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Pathogen likely cause of massive sea star die-off in B.C. waters

Creative Commons photo courtesy of Brian Gratwicke/Flickr

Creative Commons photo courtesy of Brian Gratwicke/Flickr

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    Cheryl Santa Maria
    Digital Reporter

    Monday, May 5, 2014, 1:58 PM -

    In October sea stars almost completely vanished from the waters surrounding Vancouver, leaving scientists at a loss to explain why.

    The problem was first reported in August 2013 upon the grim discovery that sea stars were disintegrating on the ocean floor, turning into "goo" by the time they reached the lab for analysis.

    Donna Gibbs, a research diver and taxonomist, told The Canadian Press that the unknown epidemic has been killing off the starfish at an alarming rate.

    "They’re gone. It’s amazing," she told the news agency.

    "Whatever hit them, it was like wildfire and just wiped them out."

    RELATED: Fukushima radioactivity found in Oregon, Washington state tuna

    Other species of sea stars have been affected as well, resulting in a massive die-off involving millions of creatures between British Columbia and Mexico.

    Now, research is suggesting that either a bacterial or viral pathogen is the culprit -- although a definitive cause has yet to be determined.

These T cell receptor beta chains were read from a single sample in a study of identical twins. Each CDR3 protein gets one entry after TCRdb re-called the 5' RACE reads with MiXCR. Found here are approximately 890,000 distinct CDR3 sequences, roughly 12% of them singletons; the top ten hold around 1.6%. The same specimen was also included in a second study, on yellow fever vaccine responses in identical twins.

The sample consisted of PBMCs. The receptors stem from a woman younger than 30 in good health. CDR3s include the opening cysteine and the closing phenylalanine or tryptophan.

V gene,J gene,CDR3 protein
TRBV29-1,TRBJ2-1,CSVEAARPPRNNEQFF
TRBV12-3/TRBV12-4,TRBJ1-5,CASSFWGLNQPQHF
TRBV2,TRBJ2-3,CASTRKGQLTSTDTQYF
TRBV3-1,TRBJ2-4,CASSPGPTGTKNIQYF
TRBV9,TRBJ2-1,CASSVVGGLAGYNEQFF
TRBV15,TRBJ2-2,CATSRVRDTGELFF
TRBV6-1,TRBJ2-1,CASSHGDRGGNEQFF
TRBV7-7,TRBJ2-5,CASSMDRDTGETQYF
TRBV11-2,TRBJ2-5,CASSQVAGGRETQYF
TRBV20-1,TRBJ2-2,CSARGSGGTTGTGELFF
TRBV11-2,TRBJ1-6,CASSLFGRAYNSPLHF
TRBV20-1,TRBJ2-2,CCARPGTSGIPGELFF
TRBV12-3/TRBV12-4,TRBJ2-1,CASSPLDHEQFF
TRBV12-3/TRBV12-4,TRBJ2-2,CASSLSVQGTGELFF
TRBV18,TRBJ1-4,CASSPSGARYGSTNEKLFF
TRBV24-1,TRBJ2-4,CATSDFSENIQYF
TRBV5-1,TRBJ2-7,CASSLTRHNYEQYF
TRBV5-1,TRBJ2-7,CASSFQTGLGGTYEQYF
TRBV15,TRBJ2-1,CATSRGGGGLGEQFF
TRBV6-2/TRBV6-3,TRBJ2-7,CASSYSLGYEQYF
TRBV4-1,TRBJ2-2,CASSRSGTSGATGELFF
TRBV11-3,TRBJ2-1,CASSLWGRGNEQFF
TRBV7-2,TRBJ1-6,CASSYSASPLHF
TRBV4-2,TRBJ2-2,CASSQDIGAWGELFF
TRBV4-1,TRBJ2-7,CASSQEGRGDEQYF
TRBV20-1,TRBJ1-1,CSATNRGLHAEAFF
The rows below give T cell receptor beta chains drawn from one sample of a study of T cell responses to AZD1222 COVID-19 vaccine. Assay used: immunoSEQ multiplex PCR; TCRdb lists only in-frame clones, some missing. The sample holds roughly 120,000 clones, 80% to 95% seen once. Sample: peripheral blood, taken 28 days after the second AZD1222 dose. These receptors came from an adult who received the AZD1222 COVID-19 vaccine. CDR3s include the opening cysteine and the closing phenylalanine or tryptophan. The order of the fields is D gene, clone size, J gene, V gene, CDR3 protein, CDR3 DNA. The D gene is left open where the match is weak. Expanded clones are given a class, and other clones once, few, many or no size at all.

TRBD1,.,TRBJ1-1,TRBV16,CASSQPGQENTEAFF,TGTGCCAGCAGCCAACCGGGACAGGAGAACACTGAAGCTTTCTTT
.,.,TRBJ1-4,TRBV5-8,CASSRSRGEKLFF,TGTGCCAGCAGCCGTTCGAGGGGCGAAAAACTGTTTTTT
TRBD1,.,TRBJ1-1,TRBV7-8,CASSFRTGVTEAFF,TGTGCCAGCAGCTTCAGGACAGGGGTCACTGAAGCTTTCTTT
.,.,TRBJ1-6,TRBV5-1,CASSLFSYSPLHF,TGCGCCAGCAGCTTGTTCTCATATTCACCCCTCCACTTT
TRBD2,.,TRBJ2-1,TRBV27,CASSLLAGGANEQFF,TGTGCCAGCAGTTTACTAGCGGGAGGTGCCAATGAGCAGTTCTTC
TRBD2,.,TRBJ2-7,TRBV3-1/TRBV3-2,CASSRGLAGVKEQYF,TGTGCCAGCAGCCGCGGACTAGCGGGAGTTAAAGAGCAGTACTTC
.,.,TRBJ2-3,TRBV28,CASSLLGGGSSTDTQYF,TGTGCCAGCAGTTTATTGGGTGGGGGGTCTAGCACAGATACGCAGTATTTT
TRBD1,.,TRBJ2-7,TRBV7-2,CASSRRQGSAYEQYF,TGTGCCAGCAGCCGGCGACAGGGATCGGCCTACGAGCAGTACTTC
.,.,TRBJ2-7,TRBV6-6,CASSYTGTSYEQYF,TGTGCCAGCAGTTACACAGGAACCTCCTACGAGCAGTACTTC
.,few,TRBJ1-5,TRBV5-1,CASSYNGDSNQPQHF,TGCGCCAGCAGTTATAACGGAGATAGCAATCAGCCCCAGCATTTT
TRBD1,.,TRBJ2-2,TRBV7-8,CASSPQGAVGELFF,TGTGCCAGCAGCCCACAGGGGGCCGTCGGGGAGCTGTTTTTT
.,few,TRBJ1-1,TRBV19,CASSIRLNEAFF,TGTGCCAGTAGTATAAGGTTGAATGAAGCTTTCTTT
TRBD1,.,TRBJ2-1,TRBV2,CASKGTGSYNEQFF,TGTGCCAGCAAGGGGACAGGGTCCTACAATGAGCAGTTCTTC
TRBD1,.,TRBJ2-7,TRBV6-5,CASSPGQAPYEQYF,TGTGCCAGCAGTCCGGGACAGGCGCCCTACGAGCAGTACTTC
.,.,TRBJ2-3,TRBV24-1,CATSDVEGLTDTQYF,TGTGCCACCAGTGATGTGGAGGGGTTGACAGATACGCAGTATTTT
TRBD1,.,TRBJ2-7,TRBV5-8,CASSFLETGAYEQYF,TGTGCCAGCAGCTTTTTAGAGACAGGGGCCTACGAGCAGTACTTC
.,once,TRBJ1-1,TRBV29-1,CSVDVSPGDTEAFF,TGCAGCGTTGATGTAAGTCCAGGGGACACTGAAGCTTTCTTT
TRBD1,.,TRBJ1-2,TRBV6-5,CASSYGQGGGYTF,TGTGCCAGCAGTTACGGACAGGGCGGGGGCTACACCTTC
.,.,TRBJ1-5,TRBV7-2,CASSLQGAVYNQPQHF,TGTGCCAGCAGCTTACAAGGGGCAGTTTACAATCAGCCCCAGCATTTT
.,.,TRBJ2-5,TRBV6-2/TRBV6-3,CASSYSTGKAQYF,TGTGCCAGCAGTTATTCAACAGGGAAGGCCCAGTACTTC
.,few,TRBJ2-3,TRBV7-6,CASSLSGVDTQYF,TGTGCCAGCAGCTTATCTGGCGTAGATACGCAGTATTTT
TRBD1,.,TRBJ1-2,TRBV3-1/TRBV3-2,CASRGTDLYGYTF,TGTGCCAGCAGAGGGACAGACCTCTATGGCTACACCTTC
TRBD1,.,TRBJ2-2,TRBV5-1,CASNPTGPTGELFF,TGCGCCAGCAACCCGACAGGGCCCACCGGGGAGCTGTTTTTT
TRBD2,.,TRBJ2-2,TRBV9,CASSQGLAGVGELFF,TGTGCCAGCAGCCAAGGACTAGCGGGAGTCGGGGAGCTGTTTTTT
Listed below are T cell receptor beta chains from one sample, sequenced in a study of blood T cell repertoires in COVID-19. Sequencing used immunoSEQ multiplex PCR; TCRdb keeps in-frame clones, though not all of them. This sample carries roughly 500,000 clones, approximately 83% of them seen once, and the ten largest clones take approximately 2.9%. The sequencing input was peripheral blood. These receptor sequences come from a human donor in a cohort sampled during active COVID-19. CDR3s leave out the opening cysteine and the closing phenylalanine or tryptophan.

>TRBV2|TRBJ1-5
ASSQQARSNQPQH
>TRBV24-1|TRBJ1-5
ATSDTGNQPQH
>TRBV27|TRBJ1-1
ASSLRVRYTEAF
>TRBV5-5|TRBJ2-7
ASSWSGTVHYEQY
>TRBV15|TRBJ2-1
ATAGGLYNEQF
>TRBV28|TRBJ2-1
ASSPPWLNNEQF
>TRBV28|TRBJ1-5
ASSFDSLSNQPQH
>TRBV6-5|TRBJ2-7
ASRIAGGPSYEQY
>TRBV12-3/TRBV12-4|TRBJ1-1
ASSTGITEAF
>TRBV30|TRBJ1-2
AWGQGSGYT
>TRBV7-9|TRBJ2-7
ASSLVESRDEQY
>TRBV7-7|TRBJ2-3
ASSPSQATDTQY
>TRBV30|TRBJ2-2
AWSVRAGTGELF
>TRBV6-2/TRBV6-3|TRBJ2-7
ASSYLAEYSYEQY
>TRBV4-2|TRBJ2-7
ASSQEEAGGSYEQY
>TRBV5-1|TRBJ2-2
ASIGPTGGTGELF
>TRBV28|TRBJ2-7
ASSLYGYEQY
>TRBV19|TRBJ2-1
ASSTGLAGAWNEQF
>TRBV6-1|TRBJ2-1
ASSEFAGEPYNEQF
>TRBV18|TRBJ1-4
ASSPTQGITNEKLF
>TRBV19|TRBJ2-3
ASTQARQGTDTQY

One thing they know for sure, though, is that the disease is an efficient killer with a mortality rate of about 95 percent.

    "It's very deadly in the regions where it's happening," Lesanna Lahner, a veterinarian at the Seattle Aquarium, told the Canadian Press.

    While scientists aren't sure what caused the outbreak they've ruled out radioactivity from the 2011 Fukushima nuclear disaster in Japan.

    "There has been substantial speculation in the media that the disease could be a result of increased radiation from the nuclear power plant disaster in Fukushima ... We have no evidence to suggest that radiation is a likely culprit,"  The Multi-Agency Rocky Intertidal Network, or MARINe, says in a statement on its website.

    Scientists say that at present they know little about the disease or how to prevent it, adding that it could be part of a natural cycle.

    With files from The Canadian Press

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